Foundation 5 is crazy modular, so you can use all or as little pieces of it as you want for each project. Although I’m only using the grid component, I’m taking full advantage of all of its advanced customization by using its custom grid mixins, media queries, and core functions like rem-calc(), which has deemed extremely useful and valuable.

Foundation 5 is managed by Bower, so upgrading is a piece of cake, and integrating it into Compass can be done easily.

# config.rb
additional_import_paths = [

You can use Foundation with Grunt + Libsass or Compass: Read more.


I decided to move away from Apache and serve my site using Nginx. Although I’m still getting used to the config and vhost files, Nginx is a heck of a lot faster than Apache, and with some basic Gzip configs, it flies.

# nginx.conf
gzip on;
gzip_disable "msie6";

gzip_vary on;
gzip_proxied any;
gzip_comp_level 6;
gzip_buffers 16 8k;
gzip_http_version 1.1;
gzip_types text/plain text/css application/json application/x-javascript text/xml application/xml application/xml+rss text/javascript image/svg+xml;

Amazon S3

Coupled with my DigitalOcean instance, I deploy and serve my CSS, JavaScript, webfonts, and most of my images from an S3 bucket.

Using the environment “hack” for Jekyll that I described earlier, I use a similar technique using an cdn_url variable, that only points to the Amazon bucket when deploying to production (so I’m still referencing local assets in development).

Properly deploying my assets got a bit tricky. Without getting too in-depth, gzipping wasn’t as so easy as editing one config file like I did for Nginx. I found out that OS X has a built-in gzip Terminal command: gzip -9 /path/to/filename.css (Note: this command does not save a copy of the original and adds a .gz extension to the filename. Run gzip -h for help).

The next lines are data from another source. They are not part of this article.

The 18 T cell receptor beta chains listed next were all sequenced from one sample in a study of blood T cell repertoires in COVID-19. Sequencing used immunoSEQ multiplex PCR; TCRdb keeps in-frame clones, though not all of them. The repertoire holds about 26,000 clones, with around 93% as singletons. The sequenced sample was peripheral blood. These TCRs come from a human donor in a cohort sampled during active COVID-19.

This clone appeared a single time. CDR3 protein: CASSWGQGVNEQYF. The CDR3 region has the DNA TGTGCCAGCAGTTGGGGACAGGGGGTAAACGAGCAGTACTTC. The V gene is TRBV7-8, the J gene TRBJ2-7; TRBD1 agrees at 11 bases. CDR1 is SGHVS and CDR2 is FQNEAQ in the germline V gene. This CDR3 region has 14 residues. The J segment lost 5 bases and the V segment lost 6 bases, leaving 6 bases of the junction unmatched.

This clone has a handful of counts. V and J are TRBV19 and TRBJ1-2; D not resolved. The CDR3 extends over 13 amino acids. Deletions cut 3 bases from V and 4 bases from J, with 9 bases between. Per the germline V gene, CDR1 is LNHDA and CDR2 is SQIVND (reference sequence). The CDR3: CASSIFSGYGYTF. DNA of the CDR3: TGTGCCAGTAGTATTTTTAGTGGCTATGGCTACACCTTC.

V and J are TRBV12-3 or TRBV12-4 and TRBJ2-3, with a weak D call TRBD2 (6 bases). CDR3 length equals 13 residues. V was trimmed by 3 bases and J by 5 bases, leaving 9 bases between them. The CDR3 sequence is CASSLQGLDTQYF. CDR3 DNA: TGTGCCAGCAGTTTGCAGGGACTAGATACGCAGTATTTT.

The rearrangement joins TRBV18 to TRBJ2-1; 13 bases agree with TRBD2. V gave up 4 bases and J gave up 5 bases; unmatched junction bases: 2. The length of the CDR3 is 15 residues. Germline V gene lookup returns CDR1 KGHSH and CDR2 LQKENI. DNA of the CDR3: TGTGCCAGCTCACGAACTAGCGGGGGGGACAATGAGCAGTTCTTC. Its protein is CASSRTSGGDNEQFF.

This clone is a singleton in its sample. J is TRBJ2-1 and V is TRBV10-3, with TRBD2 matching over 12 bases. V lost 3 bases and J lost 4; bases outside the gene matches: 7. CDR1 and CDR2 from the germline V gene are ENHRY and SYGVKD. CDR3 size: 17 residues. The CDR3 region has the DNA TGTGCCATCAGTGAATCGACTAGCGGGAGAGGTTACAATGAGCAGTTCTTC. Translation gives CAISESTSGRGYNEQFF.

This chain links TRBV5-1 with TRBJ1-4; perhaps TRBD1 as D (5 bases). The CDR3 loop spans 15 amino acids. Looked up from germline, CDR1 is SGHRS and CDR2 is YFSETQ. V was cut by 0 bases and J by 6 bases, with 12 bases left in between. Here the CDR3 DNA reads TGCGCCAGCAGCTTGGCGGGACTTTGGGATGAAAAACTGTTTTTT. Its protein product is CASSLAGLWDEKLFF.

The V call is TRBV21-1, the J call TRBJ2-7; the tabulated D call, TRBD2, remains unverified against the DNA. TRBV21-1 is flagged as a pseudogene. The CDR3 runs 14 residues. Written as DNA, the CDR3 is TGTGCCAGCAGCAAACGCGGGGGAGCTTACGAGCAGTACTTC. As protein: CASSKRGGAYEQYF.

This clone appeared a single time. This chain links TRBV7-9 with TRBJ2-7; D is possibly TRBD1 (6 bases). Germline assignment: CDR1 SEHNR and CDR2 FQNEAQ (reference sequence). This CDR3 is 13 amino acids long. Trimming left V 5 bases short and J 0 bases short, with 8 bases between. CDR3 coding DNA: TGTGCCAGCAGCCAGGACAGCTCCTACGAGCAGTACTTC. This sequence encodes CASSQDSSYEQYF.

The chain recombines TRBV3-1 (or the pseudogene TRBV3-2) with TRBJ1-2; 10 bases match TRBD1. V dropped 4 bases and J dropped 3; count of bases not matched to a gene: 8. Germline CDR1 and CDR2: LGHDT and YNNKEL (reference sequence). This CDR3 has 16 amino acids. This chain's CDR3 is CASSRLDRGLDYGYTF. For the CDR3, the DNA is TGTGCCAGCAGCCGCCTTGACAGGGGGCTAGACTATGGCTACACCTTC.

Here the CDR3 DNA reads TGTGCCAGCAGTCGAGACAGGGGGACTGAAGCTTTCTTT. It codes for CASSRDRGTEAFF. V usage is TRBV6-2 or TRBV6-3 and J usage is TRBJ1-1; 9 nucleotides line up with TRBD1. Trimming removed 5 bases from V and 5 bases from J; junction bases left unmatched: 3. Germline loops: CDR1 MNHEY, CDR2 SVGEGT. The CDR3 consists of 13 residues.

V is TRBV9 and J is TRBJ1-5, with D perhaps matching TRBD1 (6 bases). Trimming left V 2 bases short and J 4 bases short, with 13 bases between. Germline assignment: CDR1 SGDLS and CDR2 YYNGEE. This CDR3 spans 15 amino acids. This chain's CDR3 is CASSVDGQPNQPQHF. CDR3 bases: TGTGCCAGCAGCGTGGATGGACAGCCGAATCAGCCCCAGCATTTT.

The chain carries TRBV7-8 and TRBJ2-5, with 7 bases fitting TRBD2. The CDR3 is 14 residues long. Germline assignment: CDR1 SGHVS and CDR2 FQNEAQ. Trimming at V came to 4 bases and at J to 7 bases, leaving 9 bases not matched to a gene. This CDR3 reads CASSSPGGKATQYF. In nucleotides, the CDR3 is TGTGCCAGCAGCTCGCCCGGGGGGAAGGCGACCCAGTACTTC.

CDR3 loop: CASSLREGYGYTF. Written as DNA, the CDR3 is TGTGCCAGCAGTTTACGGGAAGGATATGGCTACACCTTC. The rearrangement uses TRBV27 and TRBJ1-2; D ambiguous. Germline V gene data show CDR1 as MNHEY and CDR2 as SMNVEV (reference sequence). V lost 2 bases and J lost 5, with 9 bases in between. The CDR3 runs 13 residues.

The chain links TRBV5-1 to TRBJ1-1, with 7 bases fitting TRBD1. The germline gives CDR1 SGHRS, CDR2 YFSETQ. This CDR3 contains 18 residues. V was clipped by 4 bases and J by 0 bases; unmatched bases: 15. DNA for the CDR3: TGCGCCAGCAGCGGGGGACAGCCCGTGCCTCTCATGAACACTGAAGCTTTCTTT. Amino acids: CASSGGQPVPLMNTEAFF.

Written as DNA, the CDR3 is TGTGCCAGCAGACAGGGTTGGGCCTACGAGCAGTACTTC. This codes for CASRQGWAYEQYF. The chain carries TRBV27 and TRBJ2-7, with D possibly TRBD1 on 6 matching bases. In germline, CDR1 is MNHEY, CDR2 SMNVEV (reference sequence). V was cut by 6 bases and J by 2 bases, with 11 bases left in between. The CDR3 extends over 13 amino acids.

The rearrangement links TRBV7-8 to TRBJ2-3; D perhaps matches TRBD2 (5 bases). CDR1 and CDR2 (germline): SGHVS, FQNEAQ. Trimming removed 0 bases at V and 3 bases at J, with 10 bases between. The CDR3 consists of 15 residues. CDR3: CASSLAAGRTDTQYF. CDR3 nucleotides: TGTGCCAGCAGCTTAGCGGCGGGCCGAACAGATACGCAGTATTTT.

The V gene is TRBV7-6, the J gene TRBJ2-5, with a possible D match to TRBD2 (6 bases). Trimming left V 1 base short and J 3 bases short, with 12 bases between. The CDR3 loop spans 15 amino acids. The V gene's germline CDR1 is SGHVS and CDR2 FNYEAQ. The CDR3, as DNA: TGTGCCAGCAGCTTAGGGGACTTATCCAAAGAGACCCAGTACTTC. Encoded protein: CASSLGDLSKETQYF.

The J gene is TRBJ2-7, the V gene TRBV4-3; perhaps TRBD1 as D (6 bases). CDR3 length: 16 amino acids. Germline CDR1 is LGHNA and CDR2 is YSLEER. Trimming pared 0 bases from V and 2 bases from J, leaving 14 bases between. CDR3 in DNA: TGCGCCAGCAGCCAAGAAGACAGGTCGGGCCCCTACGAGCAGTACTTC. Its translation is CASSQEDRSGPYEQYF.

Once I gzipped them and dropped them in my bucket, I had to add a metadata entry key: Content-Encoding value: gzip for each asset, otherwise it’d fail on deflate.


Deployment typically consisted of opening up Transit, connecting via FTP, navigating to the correct folder, then dragging-and-dropping in my new files… every time I made a revision.

Annoyed, I sought a more streamlined solution to for deployment. That’s when I met Capistrano—Capistrano requires a server with SSH access, so I went with a DigitalOcean instance.

I’ll be honest, getting Capistrano set up was no piece of cake, but when I got it successfully running, I was beyond ecstatic.

Because I’m using a static-site generator and not checking any compiled files into Git, I have to perform a non-traditional deploy method:

set :deploy_via, :copy
set :repository, "_site"

Otherwise, I’d have to compile my site on my server after every deploy.

Unfortunately Capistrano 3.0 does not support :deploy_via, :copy so I’m using Bundler and Capistrano 2.15.

Now with one command in Terminal, grunt deploy:production, Capistrano deploys all of my production-ready files to my server, and because these files are being transferred over SSH, it’s a heck of a lot faster than FTP. In addition, Capistrano also does some smartsy-fartsy things in case something goes wrong.

Each deployment is handled as its own separate timestamped release. If something goes wrong with your deployment, it’ll intelligently roll back.

├── current -> /var/www/example.com/20131220203126
├── releases
│   ├── 20120101173027
│   ├── 20130630060645
└── └── 20131220203126

current is a symlink to one of the releases. When Capistrano performs a deployment, it creates a new timestamped directory, transfers the files into it, then changes the current symlink to point to the new directory. Therefore your vhost should point to current.

This method of deployment is much more effective because since no files are being overwritten, it should not cause any downtime. If for some reason you need to roll back, simply change the symlink to point to one of the previous releases.

Learning experience

The build of this site was a tremendous learning experience. I forced myself to step into unfamiliar territory and although the going was a bit slow at first, I’ve grown tremendously as a developer. But by no means am I “done.”

This post doesn’t do justice to all that I’ve learned, and for sake of length, I had to leave out a lot, but again, I’ll be sharing a lot from here on out.

Curious what my Gruntfile looks like? Want to talk ways to streamline deployment or development workflow? Or just want to say hi? I’d love to get your input and chat. Hit me up on Twitter @jonsuh or feel free to Email me.